Sunday, January 19, 2014
Chinese arrested with 3kg ivory at Jomo Kenyatta International Airport (Kenya) By CYRUS OMBATI, Standard Digital January 19th 2014 NAIROBI, KENYA:
A Chinese national was Saturday arrested at the Jomo Kenyatta International Airport after being found with 3.4 kilograms of ivory. The 40-year-old man was found with the lower ivory while from Napula, Mozambique to Guangzhou, China. His plane had touched down at JKIA and was to connect when he was seized. Police said the ivory was in his luggage and had been packaged in disguise as cups. Airport CID boss Joseph Ngisa said the arrest was made on Saturday evening and that the man will appear in court today to face charges of being in possession of the ivory. “
We are seeing an increase of these suspects originating Mozambique with the ivory but we are keen to stop the practice,” said Ngisa. His arrest came two days after another Chinese national was arrested with ivory, leopards' skin and multiple passports. He is believed to be behind a number of cases of smuggling of people and ivory in the country, police said. The 41-year-old suspect was arrested at an apartment Thursday with goods valued at millions of shillings in the posh Riverside estate, Nairobi. This comes even as Kenya and Chinese government are collaborating to fight poaching and illegal trade of wildlife.
The international trade in elephant ivory, with rare exceptions, has been outlawed since 1989 after elephant populations in Africa dropped from millions in the mid-20th century to some 600,000 by the end of the 1980s. Ivory trade is banned under the Convention on International Trade in Endangered Species of Wild Fauna and Flora (CITES).
East African nations have recently recorded an increase in poaching incidents. The illegal ivory trade is mostly fuelled by demand in Asia and the Middle East, where elephant tusks and rhinoceros horns are used to make ornaments and in traditional medicines. Africa is home to an estimated 472,000 elephants, whose survival is threatened by poaching and the illegal trade in game trophies, as well as a rising human population that is causing habitat loss. To demonstrate the seriousness and commitment to end the menace, China recently crushed six tones of the ivory.
Saturday, January 18, 2014
Phyllis Lee, The ConversationJanuary 17, 2014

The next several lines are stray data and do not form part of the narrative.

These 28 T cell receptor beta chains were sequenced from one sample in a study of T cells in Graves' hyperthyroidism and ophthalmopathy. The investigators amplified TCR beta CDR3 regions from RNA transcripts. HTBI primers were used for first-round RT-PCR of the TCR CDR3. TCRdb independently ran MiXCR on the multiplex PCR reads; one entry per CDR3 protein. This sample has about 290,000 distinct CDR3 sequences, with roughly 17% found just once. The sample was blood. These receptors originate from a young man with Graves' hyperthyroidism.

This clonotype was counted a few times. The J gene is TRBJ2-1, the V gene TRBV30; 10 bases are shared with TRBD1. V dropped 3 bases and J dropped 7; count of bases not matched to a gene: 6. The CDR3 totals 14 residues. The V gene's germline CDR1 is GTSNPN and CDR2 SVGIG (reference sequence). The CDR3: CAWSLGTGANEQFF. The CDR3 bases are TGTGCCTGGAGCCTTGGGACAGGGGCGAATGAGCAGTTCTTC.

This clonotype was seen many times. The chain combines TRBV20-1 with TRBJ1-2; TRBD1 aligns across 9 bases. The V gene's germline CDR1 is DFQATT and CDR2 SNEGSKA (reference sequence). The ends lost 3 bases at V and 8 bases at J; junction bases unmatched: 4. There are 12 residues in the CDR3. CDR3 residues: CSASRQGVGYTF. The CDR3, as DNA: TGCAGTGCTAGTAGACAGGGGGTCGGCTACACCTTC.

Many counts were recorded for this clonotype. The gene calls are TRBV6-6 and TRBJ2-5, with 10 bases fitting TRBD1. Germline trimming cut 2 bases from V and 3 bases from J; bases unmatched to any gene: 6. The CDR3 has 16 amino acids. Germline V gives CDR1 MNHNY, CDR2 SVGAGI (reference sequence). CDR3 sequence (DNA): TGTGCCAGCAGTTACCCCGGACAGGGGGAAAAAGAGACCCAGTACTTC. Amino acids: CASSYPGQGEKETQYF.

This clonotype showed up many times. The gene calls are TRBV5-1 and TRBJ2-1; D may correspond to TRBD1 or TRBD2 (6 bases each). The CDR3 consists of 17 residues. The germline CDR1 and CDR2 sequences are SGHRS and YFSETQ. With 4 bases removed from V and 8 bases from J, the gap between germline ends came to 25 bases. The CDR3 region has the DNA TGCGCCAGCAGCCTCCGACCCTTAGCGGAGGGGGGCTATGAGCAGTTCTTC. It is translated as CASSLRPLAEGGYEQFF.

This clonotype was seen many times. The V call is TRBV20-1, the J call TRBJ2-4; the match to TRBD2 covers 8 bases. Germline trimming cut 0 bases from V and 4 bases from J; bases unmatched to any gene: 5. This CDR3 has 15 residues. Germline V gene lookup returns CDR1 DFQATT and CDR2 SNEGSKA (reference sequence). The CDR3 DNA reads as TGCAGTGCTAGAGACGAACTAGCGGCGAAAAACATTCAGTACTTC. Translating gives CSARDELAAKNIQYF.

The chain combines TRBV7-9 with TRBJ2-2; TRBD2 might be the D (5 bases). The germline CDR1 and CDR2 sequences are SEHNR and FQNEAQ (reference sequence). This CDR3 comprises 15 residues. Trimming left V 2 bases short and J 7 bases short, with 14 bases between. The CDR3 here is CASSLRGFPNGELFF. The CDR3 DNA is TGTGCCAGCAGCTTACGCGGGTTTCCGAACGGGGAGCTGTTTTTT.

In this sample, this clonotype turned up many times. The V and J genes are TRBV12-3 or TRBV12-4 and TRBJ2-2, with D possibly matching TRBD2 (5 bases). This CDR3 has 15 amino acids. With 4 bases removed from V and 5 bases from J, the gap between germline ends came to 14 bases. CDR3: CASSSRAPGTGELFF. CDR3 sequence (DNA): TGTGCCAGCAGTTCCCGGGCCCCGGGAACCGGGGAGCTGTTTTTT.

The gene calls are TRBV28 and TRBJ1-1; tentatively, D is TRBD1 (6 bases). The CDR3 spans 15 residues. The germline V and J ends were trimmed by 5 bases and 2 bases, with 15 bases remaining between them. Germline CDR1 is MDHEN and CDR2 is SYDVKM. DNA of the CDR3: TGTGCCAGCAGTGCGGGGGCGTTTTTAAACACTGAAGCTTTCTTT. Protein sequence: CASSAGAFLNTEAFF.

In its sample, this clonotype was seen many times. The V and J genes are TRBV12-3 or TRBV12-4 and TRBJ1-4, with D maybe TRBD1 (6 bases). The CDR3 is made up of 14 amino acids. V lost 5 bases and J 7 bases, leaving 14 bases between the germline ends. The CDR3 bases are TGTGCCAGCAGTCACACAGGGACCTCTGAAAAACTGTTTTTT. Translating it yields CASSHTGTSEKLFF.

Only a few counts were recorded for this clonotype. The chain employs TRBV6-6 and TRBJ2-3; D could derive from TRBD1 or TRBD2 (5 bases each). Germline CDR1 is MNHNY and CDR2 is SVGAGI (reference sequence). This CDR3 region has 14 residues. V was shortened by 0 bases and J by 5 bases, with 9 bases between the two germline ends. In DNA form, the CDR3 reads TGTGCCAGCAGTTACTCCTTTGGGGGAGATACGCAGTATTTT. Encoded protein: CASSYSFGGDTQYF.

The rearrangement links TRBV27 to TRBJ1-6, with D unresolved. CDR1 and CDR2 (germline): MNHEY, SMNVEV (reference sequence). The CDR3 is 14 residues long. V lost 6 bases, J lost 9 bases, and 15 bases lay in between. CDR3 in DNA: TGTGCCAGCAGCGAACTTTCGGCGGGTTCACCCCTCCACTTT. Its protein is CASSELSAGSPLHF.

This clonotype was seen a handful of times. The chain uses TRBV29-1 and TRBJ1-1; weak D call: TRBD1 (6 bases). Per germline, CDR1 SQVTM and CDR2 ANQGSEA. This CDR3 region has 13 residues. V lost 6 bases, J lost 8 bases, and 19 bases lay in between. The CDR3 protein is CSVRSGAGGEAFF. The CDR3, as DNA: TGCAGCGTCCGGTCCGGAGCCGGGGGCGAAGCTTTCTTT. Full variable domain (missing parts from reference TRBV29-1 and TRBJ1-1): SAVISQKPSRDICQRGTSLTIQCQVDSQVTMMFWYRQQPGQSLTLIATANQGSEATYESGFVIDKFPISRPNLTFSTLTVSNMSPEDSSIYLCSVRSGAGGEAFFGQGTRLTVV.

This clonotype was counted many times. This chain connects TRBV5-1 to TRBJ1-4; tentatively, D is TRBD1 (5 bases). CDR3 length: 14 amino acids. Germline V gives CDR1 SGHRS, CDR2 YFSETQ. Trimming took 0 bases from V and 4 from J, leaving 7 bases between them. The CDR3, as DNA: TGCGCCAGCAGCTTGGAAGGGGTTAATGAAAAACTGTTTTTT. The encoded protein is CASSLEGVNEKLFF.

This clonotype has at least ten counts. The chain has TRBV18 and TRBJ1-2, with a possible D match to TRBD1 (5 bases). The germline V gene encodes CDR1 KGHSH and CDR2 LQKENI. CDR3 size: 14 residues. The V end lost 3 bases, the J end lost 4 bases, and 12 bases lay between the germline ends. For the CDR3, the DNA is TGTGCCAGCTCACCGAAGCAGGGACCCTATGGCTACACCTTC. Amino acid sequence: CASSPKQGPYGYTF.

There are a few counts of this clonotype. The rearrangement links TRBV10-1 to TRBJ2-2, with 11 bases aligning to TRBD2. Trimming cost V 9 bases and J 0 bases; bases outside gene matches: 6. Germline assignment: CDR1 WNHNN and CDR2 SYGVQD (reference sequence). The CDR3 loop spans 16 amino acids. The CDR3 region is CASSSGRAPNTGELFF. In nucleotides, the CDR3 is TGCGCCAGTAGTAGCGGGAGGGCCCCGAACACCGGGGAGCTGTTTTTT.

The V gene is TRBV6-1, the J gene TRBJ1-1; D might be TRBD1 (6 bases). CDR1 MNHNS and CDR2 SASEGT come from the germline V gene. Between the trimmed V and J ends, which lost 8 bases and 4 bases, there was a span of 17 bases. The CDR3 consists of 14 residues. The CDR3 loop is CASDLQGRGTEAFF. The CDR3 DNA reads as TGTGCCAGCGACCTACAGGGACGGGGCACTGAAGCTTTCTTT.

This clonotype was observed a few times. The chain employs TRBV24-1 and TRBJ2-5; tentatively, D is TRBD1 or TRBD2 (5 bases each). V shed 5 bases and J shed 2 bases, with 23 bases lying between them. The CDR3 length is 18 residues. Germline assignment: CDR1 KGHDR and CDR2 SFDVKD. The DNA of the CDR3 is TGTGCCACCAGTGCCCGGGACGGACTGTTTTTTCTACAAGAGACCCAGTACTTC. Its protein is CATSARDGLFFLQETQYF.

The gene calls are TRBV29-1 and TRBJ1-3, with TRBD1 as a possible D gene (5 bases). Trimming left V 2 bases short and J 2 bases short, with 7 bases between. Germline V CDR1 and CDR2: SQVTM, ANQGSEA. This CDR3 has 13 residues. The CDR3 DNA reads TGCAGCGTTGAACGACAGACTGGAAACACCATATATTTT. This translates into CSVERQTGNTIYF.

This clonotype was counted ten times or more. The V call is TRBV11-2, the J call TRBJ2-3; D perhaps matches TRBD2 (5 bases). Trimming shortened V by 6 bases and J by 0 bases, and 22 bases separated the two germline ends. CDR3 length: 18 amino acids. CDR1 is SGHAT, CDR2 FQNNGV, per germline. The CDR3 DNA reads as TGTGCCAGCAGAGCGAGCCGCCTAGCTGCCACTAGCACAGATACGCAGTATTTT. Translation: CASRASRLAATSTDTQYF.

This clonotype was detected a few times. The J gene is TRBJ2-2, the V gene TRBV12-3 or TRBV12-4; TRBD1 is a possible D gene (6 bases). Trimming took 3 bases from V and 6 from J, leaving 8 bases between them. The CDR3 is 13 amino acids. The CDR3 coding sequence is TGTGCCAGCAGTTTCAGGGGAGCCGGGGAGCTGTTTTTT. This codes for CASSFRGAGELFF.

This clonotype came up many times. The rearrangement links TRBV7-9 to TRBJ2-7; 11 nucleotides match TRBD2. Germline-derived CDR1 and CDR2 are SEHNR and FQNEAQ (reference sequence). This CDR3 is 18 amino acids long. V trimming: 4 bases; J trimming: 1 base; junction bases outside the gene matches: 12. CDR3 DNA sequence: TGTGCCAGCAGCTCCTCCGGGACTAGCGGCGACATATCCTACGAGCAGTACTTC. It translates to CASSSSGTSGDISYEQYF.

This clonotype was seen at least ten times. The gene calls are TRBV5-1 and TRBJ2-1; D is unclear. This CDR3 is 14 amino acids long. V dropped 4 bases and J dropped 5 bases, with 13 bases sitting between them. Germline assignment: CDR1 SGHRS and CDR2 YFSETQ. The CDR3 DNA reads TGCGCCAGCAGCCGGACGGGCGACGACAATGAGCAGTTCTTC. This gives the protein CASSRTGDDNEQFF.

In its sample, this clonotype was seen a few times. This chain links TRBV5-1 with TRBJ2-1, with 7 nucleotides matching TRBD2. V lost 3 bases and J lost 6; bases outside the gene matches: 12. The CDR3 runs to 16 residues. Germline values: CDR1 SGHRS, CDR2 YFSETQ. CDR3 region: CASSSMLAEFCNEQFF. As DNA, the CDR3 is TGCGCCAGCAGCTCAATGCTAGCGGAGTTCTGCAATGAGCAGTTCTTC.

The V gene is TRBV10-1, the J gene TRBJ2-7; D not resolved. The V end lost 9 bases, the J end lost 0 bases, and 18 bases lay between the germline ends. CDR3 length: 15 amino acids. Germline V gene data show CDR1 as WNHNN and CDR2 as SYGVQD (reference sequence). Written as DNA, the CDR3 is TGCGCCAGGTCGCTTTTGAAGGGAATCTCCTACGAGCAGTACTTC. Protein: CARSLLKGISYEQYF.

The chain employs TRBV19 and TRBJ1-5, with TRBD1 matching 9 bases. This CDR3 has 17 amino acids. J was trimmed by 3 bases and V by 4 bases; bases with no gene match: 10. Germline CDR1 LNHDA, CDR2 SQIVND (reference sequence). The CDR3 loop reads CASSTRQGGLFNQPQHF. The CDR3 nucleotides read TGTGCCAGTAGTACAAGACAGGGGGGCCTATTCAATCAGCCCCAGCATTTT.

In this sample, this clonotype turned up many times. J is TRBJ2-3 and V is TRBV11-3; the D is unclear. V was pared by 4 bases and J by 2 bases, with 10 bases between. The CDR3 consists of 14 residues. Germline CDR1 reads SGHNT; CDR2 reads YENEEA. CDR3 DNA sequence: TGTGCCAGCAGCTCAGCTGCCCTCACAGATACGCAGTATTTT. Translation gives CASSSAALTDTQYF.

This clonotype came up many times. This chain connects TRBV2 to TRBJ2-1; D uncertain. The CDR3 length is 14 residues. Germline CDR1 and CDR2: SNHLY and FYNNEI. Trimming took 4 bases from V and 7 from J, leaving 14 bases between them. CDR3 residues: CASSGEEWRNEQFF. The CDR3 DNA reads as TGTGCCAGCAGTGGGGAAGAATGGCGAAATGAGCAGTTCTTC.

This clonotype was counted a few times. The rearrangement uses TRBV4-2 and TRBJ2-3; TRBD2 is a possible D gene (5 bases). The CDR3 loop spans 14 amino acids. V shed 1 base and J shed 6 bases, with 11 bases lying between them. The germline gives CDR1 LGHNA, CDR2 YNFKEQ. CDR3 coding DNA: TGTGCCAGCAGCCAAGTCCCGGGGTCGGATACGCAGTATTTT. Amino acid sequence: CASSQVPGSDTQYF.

China is the most recent nation to destroy its ivory stockpile. It is the world’s largest market for illegal ivory, and the move is welcome news for threatened elephant populations. Ivory represents a tusk hacked, at the point of death, from the elephant, a cognitively and socially complex creature.
One of the problems with ivory is that, like whale oil, it comes from a creature that reproduces very slowly. Female elephants mature at 15 and can calve only every five years. On average they produce just eight calves in their lives. Any population model will tell you that “sustainable harvesting” to meet even modest consumer demand is just not possible with replenishment this slow. It was not possible for whales, nor is it possible for most deep sea fisheries.
In 1986, one economic model of ivory production found that the highest yields could be gained from populations protected from direct exploitation. This was based on obtaining ivory from animals that survived to a very old age and died naturally – they had the largest tusks. Even then, nothing like a global market could be sustained with this rate of growth, death and demand.
After earlier attempts at a licenced trade failed, there has been tinkering with the concept of a regulated ivory trade for the past 25 years under a global trade ban. Lately these have been supplemented with highly controversial and potentially unethical one-off sales to Japan and China.
Over the same period, average tusk size in seizures has gone from 8.5kg to about 4kg. This fall demonstrates that tusks are taken from calves and juveniles, and that over hunting large tusked elephants has removed them from the gene pool.
The unintended consequences of killing elephants for their tusks – as is currently happening throughout West, Central and parts of East Africa – will not be known for several more generations, if indeed they survive that long.
In this context, continuing to regard ivory as a legitimate commodity for trade, wealth generation, or for sustaining local indigenous industries can only lead to the species' extinction. Despite arguments made for sustainable trade, soaring demand would outstrip supply. FULL STORY HERE
Friday, January 17, 2014
Huge congratulations to Lupita, and to her family Kwame and Sonia, Isis and Madison, Tavia and Omondi.
Kwame is an amazing animator, author, and great friend. I am so moved by all of this, it’s just wonderful to hear about and experience the joy of friends and family members. I was not able to meet Kwame’s Dad as he died just before we met, but I have met his siblings, and they are all very special folks – Aggrey Nyong’o was obviously an inspiring man.
Interestingly, Kwame spent much of his youth in Ann Arbor Michigan - which is where I met him after I had already moved to Kenya – he moved permanently to Kenya shortly after I did.
It’s easy to get into thinking how HUGE the world is, and how far away one is from people you care about, or places that mean something to us – but events like this somehow remind me of just how connected we actually ARE, and how powerful and wide can be the reach of true emotion.
at 9:50 AM
Thursday, January 16, 2014
The Elephant doesn't waste energy, he just gets the job done..toss the car, or the person, or the animal… and huff off.. Here are some tips for being a good visitor in their neighborhood..
- Always respect their flight distance and allow a flight route (so they don't feel cornered). Do not cut off their way in which they are walking.
- Give them right of way and don't approach closer than 30-40 metres and don't allow them to get close to you either - retreat if they walk towards you.
- Learn to recognise their threat signs. (e.g. ears spread; head shaking, nodding, jerking; trunk swishing; slapping ears against their body; throwing grass, stones or twigs)